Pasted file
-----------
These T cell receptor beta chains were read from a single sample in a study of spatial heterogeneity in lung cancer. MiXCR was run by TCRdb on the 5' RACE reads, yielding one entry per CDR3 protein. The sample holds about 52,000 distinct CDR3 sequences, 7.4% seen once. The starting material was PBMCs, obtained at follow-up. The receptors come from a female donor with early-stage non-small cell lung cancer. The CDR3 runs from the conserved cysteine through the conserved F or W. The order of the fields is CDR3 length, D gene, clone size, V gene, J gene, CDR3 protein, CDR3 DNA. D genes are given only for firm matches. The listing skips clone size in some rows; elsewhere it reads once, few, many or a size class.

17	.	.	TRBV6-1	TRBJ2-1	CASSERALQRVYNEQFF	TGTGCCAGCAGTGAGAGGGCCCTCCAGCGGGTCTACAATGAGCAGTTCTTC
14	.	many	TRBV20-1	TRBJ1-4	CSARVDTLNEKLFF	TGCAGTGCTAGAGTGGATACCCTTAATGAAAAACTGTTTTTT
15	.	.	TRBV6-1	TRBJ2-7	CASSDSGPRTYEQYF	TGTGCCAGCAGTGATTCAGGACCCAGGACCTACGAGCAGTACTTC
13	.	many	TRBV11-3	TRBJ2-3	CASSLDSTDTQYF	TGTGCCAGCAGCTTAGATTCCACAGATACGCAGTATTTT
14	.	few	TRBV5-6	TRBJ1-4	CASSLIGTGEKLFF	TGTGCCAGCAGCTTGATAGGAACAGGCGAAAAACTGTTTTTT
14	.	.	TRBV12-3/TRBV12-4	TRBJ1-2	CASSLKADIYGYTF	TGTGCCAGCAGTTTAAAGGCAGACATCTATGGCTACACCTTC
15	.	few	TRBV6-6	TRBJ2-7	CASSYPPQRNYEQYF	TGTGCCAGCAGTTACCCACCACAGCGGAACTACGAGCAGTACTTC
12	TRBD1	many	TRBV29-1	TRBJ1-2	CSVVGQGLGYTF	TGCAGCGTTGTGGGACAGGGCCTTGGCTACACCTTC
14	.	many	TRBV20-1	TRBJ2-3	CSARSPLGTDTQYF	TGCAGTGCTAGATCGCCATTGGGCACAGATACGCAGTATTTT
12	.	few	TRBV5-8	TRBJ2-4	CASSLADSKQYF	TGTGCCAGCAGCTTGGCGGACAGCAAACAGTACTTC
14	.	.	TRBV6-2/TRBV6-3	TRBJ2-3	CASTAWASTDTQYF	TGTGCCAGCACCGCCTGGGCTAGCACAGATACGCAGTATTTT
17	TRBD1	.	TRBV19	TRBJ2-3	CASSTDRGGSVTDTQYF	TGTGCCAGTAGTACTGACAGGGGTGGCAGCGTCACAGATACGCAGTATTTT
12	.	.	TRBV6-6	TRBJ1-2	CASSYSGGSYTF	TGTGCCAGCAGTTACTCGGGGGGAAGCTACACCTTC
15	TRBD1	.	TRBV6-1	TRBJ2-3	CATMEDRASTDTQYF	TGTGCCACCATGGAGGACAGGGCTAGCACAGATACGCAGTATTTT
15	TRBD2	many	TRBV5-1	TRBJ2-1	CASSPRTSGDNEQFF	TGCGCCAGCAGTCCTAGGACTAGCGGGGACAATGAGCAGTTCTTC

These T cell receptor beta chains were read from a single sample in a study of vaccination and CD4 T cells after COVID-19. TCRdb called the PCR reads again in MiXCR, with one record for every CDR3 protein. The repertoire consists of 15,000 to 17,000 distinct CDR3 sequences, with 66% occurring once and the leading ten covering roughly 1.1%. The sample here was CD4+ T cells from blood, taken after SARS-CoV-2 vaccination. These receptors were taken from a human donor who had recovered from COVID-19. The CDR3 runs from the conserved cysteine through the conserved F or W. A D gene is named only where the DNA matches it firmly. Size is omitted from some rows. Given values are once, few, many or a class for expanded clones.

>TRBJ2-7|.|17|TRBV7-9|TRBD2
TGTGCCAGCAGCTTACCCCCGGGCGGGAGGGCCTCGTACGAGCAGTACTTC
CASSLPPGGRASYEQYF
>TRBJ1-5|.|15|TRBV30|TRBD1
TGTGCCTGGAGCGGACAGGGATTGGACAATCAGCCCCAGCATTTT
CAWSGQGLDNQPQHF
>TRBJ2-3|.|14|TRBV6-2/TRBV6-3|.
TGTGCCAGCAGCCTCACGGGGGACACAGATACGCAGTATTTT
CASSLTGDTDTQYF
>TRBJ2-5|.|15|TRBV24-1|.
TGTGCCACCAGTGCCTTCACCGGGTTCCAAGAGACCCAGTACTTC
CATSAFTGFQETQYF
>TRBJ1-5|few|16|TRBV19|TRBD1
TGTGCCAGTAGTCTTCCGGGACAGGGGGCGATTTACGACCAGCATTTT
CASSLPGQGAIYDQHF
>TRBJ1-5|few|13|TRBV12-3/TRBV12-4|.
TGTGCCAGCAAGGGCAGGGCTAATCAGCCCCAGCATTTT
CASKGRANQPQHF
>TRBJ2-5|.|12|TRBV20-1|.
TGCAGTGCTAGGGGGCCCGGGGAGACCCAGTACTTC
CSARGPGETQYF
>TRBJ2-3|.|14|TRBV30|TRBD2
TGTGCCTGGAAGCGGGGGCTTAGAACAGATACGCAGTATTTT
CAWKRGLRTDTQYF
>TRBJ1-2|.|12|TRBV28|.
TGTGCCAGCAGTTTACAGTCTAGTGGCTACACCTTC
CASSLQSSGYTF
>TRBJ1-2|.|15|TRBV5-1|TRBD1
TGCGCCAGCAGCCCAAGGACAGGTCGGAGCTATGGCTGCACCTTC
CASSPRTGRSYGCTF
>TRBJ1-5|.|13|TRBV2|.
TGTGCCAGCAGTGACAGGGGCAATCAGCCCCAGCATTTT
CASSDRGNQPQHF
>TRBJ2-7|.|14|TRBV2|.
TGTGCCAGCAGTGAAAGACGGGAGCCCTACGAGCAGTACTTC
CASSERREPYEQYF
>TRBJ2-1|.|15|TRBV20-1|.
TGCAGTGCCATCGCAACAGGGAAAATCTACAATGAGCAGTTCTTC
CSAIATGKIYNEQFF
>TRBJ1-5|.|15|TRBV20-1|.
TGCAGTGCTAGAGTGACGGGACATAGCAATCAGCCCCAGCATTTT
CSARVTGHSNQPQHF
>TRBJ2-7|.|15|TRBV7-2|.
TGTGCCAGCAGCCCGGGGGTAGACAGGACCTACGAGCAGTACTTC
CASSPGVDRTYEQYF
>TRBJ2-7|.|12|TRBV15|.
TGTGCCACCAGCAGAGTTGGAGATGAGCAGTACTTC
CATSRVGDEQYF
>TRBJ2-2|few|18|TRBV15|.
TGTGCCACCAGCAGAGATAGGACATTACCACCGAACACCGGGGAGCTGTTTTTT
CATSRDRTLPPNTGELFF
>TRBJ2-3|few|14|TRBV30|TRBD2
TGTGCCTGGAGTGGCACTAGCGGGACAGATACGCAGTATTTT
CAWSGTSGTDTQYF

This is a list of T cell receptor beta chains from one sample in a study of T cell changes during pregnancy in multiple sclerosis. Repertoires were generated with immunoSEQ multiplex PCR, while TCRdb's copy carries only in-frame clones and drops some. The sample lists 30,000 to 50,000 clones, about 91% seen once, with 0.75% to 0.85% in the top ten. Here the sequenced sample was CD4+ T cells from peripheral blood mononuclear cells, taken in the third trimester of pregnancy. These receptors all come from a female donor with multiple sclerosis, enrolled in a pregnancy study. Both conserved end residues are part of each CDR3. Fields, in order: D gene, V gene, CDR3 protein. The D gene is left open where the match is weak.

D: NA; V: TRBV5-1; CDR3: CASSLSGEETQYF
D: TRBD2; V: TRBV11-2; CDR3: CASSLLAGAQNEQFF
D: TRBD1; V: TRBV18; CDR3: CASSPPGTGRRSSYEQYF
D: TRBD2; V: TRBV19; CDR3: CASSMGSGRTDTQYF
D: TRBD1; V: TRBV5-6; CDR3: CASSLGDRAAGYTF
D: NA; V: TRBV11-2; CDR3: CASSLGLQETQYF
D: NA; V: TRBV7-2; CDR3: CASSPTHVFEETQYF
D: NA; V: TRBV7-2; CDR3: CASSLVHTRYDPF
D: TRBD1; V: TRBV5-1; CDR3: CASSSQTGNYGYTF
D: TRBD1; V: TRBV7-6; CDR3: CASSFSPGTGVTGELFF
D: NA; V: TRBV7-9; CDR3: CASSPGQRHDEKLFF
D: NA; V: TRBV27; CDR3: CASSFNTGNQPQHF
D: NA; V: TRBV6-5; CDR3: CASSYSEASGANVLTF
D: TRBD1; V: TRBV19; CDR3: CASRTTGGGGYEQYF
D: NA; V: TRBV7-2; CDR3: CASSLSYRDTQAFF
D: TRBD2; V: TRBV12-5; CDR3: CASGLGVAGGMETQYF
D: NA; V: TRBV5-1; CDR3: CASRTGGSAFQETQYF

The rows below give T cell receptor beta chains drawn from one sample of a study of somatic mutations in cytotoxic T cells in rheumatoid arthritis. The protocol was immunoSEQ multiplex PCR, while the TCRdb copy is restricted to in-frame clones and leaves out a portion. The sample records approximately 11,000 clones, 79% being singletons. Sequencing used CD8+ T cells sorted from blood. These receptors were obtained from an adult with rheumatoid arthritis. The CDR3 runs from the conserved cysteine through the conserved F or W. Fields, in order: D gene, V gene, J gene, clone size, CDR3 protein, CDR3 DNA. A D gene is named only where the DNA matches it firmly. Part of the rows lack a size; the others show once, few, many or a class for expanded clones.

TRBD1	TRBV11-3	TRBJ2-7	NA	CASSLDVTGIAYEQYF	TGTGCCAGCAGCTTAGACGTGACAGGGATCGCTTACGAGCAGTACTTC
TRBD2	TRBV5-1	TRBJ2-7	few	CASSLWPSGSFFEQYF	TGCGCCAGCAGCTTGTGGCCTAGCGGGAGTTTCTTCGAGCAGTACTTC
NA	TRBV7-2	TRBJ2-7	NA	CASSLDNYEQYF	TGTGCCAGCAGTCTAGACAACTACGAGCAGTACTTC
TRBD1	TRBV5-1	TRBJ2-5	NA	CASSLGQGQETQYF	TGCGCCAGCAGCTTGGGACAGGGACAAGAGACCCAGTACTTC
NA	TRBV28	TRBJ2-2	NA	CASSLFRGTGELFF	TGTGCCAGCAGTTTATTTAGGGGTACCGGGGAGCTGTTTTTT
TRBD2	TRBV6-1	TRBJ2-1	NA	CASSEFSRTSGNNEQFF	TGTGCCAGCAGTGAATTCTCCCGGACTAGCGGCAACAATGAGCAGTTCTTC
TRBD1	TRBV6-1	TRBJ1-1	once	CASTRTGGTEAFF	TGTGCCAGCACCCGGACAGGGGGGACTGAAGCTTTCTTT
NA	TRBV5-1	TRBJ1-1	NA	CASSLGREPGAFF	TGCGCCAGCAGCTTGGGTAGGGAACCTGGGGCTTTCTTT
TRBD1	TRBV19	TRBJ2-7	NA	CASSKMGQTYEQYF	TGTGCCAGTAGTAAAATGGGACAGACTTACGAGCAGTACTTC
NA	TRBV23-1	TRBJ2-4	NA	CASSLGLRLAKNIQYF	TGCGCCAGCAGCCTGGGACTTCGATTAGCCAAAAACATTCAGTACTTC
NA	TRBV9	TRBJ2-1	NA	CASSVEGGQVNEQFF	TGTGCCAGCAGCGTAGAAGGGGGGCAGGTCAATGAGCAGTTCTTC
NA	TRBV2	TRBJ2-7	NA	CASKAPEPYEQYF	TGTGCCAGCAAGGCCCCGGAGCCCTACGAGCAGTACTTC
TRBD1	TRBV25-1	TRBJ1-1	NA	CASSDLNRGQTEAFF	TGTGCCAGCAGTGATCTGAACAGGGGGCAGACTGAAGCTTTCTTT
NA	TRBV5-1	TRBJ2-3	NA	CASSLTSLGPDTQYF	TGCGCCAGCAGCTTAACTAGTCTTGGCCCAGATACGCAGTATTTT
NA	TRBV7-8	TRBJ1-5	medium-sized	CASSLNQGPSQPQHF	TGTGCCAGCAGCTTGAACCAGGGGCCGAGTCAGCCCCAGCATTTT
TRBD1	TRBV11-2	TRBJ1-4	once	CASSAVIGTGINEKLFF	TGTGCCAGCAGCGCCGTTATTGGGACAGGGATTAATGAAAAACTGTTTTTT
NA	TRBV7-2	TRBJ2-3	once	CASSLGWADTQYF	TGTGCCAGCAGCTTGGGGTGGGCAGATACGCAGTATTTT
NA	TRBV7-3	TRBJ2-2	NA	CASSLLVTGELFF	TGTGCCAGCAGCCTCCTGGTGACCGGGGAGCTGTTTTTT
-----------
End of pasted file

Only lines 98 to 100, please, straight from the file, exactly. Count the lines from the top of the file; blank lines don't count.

NA	TRBV5-1	TRBJ1-1	NA	CASSLGREPGAFF	TGCGCCAGCAGCTTGGGTAGGGAACCTGGGGCTTTCTTT
TRBD1	TRBV19	TRBJ2-7	NA	CASSKMGQTYEQYF	TGTGCCAGTAGTAAAATGGGACAGACTTACGAGCAGTACTTC
NA	TRBV23-1	TRBJ2-4	NA	CASSLGLRLAKNIQYF	TGCGCCAGCAGCCTGGGACTTCGATTAGCCAAAAACATTCAGTACTTC